There is a lot of misunderstanding and stigma surrounding mental health and mental illnesses. Anxiety and depression are the most common mental illnesses in Britain (mentalhealth.org.uk) and over 16 million people here in the U.S., have had at least one episode of major depression in the past year (NIMH). In my attempt to help break this stigma all over the world, get people to comfortably talk about mental health openly, and unite for mental health awareness, I am having real conversations with prominent influencers in today’s society, about the issue at hand.
It was an honor to begin this discussion with Anna Whitehouse, formally known as Mother Pukka in the realm of social media. As a journalist, editor, wife, and mom, turned entrepreneur, making her love of work and parenting coexist harmoniously, Mother Pukka has graciously and hilariously opens up her world to us, and talking about mental health is no exception. From self care tips to crying in the fruit aisle of Tesco, Mother Pukka keeps it real about how important it is to care for your mental health.
Dominique: Mother Pukka! I am so honored to have you be apart of my new ‘break the stigma’ initiative: a conversation series. Thank you for taking the time to do this:)
Mother Pukka (MP): Of course! Sorry I’ve been a bit all over the place and not got it over sooner. My organizational skills are a concern on many levels.
Dominique: Taking care of your mental health is so important. How does Mother Pukka make time for herself with such a busy schedule?
MP: I do two things every day: have an apple and a black filter coffee at 9am and a bath with some kind of posh foam at 10pm. I book-end the day with these small things so there’s some order in the chaos. And it is chaos – I don’t trust myself crossing the road at times. Like, basic stuff.
Dominique: What does that alone time mean to you, and how does it affect your day or days?
MP: Alone time is stuff like this. Writing words to or for people I like – people who have got in touch because there’s a thread of unity somewhere. I can’t explain it but I like meeting people through the pixels. The Internet/ social media doesn’t scare me like it does some; I think it’s a great place to connect (and, perhaps, to cry together through the madness.)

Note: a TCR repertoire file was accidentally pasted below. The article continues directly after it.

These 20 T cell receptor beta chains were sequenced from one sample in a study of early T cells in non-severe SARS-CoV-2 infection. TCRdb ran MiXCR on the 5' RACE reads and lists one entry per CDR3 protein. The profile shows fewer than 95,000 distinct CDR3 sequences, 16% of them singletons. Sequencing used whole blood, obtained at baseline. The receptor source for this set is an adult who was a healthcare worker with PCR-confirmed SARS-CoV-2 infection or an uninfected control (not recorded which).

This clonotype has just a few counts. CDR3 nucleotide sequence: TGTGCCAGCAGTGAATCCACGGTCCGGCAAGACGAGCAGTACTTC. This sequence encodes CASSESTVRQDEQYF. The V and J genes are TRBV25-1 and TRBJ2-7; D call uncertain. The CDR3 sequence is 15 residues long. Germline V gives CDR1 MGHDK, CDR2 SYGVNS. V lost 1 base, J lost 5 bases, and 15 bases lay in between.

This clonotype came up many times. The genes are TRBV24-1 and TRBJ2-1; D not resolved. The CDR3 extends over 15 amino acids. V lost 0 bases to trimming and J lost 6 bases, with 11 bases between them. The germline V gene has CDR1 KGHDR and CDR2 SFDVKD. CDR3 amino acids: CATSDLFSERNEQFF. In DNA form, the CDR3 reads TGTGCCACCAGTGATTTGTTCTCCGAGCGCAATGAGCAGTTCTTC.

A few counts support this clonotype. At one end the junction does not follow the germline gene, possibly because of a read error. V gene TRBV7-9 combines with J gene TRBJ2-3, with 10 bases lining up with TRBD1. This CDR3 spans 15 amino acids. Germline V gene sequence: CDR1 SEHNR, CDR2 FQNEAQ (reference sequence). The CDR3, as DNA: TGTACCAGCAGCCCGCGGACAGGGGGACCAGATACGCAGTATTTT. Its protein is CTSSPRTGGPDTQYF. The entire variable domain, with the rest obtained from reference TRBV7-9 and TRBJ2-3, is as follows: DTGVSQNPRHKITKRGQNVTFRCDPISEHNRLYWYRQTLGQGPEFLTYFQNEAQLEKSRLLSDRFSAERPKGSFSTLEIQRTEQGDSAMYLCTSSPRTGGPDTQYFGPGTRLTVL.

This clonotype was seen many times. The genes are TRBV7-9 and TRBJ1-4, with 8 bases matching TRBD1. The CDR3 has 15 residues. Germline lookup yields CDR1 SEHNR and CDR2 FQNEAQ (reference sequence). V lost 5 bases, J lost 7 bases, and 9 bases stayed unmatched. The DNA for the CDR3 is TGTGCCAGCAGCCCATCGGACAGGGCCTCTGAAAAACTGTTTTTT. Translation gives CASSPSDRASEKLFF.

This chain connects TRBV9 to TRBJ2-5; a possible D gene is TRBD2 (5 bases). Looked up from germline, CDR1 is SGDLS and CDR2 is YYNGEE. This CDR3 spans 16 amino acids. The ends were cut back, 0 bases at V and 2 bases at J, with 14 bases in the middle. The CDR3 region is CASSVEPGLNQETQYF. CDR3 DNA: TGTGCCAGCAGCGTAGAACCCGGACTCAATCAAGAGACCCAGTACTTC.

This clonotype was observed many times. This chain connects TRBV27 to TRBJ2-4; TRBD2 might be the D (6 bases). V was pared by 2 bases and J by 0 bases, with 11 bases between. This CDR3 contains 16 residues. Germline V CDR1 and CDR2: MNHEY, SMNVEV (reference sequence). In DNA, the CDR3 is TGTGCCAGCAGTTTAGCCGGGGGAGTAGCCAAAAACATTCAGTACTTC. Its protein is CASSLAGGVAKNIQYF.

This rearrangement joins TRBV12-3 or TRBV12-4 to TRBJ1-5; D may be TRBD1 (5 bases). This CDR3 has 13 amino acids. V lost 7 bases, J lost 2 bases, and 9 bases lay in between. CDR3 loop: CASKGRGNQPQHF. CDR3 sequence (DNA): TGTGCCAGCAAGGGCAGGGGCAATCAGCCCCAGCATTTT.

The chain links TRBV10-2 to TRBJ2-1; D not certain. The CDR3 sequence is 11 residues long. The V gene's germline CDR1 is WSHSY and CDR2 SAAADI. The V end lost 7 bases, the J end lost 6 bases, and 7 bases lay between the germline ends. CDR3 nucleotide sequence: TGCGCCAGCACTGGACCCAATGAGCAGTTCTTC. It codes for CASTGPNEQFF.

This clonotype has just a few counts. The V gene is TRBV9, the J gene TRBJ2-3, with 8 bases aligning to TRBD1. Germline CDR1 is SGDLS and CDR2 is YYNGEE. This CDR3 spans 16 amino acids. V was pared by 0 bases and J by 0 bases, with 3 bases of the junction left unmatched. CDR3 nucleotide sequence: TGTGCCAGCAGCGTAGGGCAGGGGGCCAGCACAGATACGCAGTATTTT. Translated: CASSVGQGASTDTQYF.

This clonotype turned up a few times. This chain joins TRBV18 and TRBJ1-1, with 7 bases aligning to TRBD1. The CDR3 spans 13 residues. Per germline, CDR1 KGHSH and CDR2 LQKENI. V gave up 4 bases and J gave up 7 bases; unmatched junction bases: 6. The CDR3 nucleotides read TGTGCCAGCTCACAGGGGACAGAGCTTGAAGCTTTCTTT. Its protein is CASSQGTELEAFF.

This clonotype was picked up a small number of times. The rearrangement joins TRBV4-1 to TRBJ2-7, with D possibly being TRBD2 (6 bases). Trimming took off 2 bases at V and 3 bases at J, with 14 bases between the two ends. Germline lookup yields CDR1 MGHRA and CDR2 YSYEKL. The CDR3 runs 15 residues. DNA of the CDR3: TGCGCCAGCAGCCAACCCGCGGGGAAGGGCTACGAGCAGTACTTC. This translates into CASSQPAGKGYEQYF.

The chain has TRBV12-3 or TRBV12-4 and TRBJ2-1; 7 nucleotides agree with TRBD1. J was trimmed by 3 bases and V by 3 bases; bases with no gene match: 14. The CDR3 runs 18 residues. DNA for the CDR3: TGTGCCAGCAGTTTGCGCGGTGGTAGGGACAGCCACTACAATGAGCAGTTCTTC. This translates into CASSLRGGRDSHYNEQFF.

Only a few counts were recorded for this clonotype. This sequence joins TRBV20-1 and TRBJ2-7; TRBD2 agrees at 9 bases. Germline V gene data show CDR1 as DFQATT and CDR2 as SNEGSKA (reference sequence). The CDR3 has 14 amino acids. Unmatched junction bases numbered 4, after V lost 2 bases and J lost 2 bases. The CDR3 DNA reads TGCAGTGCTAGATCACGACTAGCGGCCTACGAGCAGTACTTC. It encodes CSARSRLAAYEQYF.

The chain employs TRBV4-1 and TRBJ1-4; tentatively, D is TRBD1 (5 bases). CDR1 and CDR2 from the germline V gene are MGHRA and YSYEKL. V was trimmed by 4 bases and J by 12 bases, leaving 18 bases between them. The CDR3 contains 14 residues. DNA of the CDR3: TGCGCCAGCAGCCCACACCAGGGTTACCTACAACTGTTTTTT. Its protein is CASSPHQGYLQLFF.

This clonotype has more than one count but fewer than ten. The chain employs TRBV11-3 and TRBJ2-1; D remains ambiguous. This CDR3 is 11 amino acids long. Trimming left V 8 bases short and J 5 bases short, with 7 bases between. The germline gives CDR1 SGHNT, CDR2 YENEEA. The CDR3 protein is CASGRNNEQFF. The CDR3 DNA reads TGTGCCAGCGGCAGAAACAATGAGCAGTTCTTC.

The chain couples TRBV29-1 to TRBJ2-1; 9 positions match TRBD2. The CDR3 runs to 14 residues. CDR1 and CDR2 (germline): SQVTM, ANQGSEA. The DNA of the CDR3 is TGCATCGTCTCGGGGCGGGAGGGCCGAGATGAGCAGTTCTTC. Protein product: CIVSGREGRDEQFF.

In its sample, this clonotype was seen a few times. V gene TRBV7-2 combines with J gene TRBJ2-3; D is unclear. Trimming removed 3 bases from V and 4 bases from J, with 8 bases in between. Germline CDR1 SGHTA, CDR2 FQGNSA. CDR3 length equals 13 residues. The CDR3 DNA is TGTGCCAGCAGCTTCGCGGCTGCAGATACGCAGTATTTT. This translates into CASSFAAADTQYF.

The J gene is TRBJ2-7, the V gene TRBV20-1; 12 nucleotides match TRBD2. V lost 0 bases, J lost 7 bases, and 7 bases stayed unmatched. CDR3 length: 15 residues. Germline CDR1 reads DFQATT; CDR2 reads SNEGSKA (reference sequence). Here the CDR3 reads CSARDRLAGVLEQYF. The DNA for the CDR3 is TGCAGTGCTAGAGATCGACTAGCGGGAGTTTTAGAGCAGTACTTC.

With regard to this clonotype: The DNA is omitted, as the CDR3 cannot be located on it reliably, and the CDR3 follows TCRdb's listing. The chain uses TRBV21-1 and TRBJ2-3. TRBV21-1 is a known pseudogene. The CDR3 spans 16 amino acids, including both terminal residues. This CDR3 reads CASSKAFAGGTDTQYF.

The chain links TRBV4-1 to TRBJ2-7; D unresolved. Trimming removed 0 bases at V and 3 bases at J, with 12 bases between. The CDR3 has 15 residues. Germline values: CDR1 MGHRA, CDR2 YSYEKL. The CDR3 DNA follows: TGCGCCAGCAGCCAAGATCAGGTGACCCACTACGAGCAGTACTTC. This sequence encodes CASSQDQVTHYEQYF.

Dominique: There is a lot of misunderstanding and stigma surrounding mental illnesses. What advice would you give parents who are leary of seeking help, because of this stigma?
MP: Just do it. It’s done well for Nike. I’m a believer in stepping into things and working it out afterwards – that includes seeking help. What is there to lose?
Dominique: Can we get really real for a second, Mother Pukka:)?
MP: Sure, go ahead.
Dominique: After giving birth to your beautiful Mae, did you have any experience with the baby blues or postpartum depression? How did you overcome it?
MP: I don’t think I realized it at the time but yes, definitely looking back. There was a point where I was stood in Tesco holding a pineapple with one solitary tear running down my cheek. Yeah, I wasn’t in great shape. But I hauled my ass out of the building and went and did things that brought me together with other people feeling weird in the fruit aisle of Tesco.
Dominique: Mother Pukka, again, thank you so much for taking this time to help spread awareness about how important it is to care for your mental health and breaking the stigma of having a mental illness!
MP: OF course, I’ve loved being in touch. Such a great thing to highlight.
For more information about Mother Pukka and to keep abreast on how she is tackling parenthood, as well as ‘finding order through the chaos’, visit her website and follow her on Instagram and Facebook!
(photo courtesy of Anna Whitehouse)
*To inquire about how to get involved in the ‘break the stigma’ initiative: a conversation series, please contact me.